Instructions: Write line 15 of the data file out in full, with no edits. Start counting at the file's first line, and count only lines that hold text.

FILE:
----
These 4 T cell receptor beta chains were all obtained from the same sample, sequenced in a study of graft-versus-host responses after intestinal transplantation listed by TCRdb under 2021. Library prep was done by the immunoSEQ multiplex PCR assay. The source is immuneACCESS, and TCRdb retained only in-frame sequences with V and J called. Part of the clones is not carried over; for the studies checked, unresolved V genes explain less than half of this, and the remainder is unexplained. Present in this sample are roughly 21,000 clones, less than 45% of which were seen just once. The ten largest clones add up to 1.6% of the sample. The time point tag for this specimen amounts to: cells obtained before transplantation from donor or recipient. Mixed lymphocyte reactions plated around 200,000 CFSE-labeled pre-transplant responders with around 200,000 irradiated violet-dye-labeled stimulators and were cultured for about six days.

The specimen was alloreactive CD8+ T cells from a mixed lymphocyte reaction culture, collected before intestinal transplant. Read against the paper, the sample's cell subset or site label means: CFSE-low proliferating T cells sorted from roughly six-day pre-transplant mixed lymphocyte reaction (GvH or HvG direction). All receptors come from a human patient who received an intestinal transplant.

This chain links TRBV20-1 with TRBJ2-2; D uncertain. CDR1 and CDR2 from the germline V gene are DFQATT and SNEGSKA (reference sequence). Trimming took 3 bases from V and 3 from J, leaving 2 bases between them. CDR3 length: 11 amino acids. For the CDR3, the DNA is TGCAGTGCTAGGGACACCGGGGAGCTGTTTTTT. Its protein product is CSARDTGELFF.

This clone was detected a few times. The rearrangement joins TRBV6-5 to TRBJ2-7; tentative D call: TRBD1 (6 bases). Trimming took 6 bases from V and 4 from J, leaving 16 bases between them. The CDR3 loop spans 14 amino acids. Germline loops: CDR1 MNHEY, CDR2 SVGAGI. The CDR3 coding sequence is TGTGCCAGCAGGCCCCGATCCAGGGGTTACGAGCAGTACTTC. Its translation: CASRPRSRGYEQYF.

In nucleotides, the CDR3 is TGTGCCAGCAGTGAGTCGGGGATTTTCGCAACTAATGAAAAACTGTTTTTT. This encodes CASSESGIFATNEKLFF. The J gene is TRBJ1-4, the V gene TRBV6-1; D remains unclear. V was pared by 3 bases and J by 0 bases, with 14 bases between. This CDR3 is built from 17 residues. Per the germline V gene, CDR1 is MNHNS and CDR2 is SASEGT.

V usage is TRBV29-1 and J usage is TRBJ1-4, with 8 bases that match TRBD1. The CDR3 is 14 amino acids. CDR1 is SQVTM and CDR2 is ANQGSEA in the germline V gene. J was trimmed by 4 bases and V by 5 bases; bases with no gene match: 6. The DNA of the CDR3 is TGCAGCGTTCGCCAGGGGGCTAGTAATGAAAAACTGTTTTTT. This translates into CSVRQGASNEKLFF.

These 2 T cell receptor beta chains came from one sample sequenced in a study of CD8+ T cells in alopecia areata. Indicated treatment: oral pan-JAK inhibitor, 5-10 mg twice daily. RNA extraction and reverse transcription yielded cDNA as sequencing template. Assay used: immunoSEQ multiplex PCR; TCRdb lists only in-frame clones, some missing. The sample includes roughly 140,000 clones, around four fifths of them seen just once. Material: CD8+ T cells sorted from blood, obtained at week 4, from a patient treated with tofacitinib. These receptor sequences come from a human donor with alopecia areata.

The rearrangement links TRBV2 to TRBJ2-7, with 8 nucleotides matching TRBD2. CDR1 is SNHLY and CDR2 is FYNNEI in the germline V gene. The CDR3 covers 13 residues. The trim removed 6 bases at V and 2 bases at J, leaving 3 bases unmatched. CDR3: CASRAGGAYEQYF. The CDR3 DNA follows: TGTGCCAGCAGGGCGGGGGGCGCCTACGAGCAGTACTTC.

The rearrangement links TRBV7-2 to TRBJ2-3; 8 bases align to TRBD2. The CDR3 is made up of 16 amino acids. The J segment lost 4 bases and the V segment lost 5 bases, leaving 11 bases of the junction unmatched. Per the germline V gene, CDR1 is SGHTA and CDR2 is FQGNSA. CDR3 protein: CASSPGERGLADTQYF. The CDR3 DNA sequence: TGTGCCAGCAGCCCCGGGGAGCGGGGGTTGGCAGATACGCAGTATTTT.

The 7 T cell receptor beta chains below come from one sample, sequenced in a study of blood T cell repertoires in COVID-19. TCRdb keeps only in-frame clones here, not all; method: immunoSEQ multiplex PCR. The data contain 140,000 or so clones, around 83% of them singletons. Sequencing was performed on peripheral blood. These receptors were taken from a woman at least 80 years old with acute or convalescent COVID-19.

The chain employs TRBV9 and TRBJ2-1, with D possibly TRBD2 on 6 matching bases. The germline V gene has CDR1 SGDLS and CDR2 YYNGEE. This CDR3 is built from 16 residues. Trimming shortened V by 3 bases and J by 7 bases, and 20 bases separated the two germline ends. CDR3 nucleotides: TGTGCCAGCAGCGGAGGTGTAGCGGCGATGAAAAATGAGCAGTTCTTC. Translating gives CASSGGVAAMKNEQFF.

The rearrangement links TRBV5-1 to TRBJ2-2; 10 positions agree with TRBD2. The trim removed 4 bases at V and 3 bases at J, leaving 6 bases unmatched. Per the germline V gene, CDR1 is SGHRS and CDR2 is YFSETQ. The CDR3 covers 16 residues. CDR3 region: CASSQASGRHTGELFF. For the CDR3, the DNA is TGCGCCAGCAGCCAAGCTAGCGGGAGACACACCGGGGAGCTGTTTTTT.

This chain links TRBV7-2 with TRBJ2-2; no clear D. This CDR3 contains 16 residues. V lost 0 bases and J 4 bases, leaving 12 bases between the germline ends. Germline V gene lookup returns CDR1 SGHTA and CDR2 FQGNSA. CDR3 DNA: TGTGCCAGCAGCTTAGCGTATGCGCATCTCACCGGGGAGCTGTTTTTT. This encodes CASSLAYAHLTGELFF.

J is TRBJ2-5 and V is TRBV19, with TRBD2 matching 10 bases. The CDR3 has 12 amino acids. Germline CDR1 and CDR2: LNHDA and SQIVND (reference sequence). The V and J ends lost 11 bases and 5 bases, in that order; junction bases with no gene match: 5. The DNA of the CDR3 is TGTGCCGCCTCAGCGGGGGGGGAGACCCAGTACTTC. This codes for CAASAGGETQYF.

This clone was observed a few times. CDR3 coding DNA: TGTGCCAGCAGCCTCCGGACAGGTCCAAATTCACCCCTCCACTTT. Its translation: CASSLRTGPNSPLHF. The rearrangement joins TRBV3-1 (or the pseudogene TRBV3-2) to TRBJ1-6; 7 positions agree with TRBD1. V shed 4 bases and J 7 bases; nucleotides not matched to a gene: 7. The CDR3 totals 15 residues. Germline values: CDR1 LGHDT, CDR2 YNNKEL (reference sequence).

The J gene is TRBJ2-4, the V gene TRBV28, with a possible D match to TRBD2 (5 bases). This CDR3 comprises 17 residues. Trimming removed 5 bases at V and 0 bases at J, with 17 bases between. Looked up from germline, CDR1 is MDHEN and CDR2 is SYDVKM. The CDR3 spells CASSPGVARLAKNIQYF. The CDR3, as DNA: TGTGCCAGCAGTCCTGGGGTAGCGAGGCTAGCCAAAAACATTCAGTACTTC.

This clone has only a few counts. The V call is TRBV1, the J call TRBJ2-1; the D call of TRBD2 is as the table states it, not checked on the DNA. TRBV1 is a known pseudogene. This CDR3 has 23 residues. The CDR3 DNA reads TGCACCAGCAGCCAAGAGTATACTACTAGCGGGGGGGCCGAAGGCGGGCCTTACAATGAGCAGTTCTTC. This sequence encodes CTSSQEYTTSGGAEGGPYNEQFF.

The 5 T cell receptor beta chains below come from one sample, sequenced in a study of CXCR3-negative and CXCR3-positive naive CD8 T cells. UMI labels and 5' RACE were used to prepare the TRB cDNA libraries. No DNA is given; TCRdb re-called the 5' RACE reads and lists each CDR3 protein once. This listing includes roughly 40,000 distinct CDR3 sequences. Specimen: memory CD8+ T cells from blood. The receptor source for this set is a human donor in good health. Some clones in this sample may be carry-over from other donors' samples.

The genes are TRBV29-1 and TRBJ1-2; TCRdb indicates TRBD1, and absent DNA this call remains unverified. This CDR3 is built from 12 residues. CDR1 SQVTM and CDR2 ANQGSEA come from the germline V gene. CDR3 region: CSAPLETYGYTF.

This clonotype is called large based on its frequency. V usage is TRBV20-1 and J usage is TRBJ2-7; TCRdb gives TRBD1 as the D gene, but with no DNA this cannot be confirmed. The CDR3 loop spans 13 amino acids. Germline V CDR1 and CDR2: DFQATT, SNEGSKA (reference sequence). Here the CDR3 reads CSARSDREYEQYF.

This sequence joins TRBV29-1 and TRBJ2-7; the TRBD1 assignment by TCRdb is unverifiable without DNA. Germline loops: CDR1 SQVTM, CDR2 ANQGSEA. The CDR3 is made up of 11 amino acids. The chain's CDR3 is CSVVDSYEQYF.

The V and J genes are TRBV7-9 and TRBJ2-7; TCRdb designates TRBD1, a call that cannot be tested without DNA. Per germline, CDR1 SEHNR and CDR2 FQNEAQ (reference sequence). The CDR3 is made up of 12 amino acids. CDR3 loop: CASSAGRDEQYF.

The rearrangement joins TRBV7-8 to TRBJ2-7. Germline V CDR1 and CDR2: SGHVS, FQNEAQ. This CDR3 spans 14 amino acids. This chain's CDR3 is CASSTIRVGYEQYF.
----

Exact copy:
This clone was observed a few times. CDR3 coding DNA: TGTGCCAGCAGCCTCCGGACAGGTCCAAATTCACCCCTCCACTTT. Its translation: CASSLRTGPNSPLHF. The rearrangement joins TRBV3-1 (or the pseudogene TRBV3-2) to TRBJ1-6; 7 positions agree with TRBD1. V shed 4 bases and J 7 bases; nucleotides not matched to a gene: 7. The CDR3 totals 15 residues. Germline values: CDR1 LGHDT, CDR2 YNNKEL (reference sequence).